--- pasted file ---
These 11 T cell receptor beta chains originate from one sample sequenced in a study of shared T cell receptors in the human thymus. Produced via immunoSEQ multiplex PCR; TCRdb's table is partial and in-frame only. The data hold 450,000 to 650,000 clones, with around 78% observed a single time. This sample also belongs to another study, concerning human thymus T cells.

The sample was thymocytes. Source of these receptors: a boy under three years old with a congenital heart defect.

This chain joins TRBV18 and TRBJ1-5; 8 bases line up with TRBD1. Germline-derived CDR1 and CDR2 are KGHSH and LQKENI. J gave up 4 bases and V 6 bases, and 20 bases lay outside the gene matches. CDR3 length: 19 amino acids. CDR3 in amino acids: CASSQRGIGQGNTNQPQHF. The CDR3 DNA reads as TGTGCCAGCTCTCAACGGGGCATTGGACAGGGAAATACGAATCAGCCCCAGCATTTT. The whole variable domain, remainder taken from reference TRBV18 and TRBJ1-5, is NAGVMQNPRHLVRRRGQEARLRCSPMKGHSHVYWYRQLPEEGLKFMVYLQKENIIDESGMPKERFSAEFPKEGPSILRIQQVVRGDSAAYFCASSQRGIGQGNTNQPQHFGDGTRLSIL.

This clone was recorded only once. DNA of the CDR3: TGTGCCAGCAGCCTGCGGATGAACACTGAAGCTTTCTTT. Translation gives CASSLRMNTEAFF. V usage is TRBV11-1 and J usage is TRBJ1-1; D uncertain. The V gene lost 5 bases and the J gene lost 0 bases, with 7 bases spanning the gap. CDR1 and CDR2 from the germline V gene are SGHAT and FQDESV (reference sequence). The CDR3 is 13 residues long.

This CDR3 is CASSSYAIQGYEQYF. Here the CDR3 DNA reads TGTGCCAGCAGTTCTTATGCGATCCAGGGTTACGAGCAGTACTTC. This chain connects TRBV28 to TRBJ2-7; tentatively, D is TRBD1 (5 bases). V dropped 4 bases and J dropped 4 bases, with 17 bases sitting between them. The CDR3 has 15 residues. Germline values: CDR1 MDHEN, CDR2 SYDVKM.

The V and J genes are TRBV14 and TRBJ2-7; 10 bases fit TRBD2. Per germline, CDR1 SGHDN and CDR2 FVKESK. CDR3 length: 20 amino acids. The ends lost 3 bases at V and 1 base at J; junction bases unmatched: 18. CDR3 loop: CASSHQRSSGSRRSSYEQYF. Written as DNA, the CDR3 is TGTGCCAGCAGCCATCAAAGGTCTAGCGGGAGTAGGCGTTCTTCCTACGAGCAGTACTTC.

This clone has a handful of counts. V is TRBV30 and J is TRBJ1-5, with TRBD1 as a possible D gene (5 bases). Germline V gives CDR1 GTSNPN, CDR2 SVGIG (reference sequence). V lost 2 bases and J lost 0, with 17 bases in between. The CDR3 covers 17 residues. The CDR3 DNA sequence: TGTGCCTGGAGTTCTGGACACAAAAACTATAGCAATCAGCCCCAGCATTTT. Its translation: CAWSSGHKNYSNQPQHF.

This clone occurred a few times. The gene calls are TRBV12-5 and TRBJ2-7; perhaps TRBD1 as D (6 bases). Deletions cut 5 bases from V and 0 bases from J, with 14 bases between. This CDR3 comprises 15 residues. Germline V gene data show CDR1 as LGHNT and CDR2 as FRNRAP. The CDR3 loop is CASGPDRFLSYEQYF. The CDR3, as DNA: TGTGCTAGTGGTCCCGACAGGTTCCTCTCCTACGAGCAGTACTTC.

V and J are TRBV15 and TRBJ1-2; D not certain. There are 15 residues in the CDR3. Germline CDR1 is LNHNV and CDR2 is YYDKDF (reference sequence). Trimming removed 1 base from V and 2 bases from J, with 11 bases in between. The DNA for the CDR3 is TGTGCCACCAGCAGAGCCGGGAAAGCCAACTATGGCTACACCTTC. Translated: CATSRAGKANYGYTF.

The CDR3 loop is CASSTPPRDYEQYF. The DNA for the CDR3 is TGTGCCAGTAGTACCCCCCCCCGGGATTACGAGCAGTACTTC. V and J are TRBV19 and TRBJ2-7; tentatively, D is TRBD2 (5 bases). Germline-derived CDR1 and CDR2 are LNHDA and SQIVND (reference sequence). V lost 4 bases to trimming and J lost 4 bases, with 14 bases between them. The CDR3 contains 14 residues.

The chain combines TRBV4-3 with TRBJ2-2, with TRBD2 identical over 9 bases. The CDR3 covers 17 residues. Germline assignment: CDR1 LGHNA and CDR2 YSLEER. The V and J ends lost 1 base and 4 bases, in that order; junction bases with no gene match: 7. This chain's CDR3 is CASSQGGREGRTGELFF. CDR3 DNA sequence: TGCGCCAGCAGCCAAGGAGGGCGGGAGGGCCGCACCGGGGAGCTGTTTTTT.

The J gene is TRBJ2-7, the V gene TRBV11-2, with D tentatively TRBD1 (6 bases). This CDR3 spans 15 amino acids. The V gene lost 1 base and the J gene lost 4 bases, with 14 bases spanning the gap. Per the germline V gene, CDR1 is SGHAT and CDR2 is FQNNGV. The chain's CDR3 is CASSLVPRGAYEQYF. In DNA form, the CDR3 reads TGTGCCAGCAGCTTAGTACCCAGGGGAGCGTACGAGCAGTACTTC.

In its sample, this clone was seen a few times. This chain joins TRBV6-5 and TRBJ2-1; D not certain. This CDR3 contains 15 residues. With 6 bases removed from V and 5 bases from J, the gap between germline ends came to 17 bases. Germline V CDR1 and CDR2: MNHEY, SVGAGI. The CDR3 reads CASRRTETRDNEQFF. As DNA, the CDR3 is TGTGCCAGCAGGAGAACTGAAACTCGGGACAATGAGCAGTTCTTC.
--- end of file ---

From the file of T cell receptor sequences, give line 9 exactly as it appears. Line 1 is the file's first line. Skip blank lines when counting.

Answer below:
V and J are TRBV15 and TRBJ1-2; D not certain. There are 15 residues in the CDR3. Germline CDR1 is LNHNV and CDR2 is YYDKDF (reference sequence). Trimming removed 1 base from V and 2 bases from J, with 11 bases in between. The DNA for the CDR3 is TGTGCCACCAGCAGAGCCGGGAAAGCCAACTATGGCTACACCTTC. Translated: CATSRAGKANYGYTF.